The Blue Riband – Part II

Lead: One of the most interesting developments in the history of transport was the role of government in subsidizing the pursuit of the Blue Riband.

Intro. A Moment in Time with Dan Roberts.

Content: With the coming of the global economy in the 1900s speed in ocean transport became one of the vital goals of shippers. No prize was more valued than the Blue Riband, the mythic reward for the fastest crossing of the Atlantic. At first American ships dominated the route between New York and Liverpool, England, but in the 1840s British ships, especially the Cunard steam and sail side-wheelers began to take the lead from the all-sail American packets. The foundation of Cunard's initial success was the mail subsidy. Parliament voted a large cash payment for regular transatlantic service to carry the mail. Ships could then carry cargo and passengers for a lesser fee than if they had to charge actual cost of transport. Speed and regular service were the key to obtaining the government subsidy. The faster the better.

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The Blue Riband – Part I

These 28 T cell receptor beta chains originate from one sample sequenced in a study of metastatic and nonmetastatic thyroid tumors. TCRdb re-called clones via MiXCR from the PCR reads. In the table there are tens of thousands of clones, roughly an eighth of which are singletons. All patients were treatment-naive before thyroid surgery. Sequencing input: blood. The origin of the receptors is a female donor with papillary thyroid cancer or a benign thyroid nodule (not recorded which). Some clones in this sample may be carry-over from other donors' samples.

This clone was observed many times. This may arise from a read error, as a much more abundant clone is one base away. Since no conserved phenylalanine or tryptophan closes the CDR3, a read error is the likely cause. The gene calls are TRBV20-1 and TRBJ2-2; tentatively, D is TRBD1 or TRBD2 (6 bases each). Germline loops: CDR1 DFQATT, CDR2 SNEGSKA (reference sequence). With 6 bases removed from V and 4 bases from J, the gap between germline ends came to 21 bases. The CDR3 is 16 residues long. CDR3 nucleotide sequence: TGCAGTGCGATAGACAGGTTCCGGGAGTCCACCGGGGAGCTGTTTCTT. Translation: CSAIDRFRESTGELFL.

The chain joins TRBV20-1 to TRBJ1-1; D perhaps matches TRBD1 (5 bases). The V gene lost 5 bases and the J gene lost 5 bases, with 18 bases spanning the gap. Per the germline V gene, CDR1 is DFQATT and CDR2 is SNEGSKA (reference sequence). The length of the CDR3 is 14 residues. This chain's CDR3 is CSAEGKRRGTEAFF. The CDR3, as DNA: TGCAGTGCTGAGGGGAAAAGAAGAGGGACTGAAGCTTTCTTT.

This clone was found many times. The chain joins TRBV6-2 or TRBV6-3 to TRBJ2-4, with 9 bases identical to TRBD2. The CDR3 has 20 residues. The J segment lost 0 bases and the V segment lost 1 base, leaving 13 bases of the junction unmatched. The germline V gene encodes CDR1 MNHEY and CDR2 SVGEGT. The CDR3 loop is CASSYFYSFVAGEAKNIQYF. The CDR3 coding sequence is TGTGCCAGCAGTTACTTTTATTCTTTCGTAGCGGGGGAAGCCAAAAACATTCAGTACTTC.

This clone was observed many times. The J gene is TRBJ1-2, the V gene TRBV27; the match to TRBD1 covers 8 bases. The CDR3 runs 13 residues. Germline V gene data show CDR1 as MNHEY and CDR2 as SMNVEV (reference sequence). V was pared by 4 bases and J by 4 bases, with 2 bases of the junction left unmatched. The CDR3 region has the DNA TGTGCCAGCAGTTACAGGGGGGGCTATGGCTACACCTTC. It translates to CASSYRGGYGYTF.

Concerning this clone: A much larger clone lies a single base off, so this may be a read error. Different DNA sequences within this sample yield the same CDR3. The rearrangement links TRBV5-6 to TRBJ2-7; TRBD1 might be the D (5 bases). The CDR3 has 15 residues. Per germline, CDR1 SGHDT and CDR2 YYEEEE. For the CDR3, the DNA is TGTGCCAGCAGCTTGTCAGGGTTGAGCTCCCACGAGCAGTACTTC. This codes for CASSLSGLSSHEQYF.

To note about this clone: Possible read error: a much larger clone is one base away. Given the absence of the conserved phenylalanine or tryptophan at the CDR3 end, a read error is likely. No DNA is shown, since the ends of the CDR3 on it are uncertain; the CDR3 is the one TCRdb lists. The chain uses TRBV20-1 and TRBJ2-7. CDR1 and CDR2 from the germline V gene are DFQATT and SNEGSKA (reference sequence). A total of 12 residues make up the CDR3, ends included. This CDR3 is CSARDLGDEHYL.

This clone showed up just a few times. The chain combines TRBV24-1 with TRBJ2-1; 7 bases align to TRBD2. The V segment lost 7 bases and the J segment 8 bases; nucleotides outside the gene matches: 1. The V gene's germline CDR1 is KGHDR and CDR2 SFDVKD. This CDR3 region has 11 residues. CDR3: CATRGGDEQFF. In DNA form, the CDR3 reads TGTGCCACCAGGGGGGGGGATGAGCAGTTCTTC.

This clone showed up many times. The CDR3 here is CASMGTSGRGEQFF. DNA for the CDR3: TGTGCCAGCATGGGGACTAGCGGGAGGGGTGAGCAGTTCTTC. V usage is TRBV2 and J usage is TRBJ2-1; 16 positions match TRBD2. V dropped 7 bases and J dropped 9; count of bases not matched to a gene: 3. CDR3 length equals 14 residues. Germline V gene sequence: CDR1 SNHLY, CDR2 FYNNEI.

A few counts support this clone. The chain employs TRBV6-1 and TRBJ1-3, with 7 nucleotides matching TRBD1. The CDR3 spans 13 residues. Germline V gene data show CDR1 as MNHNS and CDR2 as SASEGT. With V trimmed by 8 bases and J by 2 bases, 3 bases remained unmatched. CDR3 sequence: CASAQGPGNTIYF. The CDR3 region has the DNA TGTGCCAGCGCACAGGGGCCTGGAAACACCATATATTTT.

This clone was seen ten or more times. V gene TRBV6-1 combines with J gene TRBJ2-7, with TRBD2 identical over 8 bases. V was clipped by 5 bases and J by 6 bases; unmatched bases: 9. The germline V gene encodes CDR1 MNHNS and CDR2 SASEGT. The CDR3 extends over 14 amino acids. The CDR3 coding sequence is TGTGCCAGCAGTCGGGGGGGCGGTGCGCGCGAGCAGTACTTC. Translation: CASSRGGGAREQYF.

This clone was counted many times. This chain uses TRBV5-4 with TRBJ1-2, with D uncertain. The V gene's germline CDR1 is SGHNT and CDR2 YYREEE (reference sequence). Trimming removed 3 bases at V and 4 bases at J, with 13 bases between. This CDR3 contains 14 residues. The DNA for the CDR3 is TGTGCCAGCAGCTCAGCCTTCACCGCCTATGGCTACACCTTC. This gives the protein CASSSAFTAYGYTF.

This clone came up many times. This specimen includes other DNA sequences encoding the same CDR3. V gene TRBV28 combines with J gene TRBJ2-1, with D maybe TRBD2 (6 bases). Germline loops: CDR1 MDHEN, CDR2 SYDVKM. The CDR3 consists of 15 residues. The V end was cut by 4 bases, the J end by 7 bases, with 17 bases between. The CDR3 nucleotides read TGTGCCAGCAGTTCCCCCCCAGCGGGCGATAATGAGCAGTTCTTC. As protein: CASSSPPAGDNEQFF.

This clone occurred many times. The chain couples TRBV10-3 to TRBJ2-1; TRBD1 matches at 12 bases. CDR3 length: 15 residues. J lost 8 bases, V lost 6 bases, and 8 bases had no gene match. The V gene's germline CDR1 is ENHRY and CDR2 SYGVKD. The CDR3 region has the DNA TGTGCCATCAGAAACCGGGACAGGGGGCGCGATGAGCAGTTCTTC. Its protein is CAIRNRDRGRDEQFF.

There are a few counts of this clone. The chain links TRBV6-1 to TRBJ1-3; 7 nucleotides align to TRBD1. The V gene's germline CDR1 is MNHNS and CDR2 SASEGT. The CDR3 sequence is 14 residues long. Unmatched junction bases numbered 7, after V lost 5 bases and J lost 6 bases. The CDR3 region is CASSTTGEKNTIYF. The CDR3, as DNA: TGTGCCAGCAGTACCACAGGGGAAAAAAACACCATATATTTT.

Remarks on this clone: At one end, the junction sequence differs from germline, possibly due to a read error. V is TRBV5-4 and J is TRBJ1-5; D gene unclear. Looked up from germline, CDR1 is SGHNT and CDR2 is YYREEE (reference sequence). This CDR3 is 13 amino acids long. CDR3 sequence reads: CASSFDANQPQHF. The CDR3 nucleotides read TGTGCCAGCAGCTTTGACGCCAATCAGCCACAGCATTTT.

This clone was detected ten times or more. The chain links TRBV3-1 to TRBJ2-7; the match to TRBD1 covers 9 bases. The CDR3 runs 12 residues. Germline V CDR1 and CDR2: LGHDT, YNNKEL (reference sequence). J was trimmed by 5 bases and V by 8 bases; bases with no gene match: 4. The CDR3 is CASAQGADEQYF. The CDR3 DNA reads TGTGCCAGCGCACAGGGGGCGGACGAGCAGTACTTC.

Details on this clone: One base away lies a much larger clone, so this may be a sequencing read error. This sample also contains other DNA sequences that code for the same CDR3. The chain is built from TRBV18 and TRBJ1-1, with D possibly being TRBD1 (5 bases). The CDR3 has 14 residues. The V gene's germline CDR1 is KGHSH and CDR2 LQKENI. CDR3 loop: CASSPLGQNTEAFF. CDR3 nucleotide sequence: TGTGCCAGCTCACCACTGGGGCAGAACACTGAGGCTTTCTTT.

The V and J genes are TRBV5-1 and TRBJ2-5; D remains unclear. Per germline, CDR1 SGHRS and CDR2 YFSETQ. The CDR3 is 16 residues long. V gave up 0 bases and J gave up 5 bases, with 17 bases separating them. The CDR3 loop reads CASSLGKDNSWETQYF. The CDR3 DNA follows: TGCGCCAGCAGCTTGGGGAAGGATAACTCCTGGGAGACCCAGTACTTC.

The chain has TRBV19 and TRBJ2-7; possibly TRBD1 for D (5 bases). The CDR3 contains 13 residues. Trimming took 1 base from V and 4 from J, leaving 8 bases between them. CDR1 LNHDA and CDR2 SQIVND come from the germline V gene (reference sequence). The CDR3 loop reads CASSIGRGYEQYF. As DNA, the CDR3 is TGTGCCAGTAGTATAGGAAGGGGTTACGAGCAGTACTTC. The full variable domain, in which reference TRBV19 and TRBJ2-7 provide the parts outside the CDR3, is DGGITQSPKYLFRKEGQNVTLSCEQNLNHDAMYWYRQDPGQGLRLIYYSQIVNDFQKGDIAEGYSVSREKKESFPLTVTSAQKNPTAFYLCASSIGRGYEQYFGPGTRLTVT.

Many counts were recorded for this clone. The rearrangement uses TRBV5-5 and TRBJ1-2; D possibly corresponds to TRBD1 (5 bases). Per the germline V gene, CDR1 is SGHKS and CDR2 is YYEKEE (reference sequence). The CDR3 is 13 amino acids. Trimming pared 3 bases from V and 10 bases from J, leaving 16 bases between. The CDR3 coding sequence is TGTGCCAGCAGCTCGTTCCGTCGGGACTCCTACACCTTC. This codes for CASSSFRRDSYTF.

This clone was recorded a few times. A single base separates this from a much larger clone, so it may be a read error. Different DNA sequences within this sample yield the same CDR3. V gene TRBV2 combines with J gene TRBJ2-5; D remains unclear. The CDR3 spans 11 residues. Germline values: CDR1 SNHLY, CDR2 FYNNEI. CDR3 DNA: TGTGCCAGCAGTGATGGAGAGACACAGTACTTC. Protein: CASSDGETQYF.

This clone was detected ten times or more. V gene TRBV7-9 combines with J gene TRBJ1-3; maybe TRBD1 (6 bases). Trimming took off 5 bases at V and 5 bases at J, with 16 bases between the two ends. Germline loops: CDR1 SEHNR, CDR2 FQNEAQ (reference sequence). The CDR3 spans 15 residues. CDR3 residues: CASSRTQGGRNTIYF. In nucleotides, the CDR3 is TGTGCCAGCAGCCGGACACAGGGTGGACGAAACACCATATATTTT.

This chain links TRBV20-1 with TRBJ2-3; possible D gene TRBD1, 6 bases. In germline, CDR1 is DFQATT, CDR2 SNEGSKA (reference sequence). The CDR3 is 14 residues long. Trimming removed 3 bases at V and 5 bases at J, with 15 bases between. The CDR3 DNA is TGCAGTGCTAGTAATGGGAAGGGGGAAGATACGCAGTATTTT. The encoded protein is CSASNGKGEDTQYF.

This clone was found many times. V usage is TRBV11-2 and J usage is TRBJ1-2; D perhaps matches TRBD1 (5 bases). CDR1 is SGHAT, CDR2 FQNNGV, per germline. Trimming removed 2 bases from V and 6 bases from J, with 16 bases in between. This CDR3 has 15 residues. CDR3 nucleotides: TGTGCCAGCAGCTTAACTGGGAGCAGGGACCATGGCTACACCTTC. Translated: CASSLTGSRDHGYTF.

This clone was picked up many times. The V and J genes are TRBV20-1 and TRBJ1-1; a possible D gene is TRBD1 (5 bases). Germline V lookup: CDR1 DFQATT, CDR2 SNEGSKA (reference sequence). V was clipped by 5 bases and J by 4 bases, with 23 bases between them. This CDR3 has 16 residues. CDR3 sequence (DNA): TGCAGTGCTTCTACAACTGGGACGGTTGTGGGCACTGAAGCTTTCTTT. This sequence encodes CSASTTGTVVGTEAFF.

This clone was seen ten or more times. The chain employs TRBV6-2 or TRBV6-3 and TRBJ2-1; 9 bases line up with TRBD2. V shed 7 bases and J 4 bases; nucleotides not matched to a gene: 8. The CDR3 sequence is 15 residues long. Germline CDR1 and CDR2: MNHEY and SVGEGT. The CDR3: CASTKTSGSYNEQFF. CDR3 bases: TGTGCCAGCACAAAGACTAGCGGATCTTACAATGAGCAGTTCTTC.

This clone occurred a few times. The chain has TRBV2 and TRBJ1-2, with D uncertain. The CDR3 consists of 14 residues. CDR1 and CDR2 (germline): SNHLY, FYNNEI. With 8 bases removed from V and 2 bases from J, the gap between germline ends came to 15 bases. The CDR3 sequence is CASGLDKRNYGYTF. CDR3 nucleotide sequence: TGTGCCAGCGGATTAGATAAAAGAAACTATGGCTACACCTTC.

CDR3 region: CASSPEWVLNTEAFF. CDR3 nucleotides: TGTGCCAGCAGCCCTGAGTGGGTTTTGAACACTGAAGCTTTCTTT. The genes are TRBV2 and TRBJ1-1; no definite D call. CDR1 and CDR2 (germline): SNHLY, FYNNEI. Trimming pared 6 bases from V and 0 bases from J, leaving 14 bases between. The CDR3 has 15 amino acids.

Lead:  The dream of transatlantic shipping companies was to build a ship able to capture the Blue Riband.

Intro.: A Moment in Time with Dan Roberts.

Content: With the coming of the global economy in the nineteenth century, the element of speed of transport began to acquire more and more importance. The success of a manufacturing plant in Manchester, England depended on how quickly it could get its products to customers in Sacramento, California or Buenos Aires. Because it had no fighting navy to protect its worldwide shipping, and because it was nearly always being caught between one or another of the warring nations of Europe, the United States soon after independence began to take the lead in building very fast light ships that could run blockades and elude captors.

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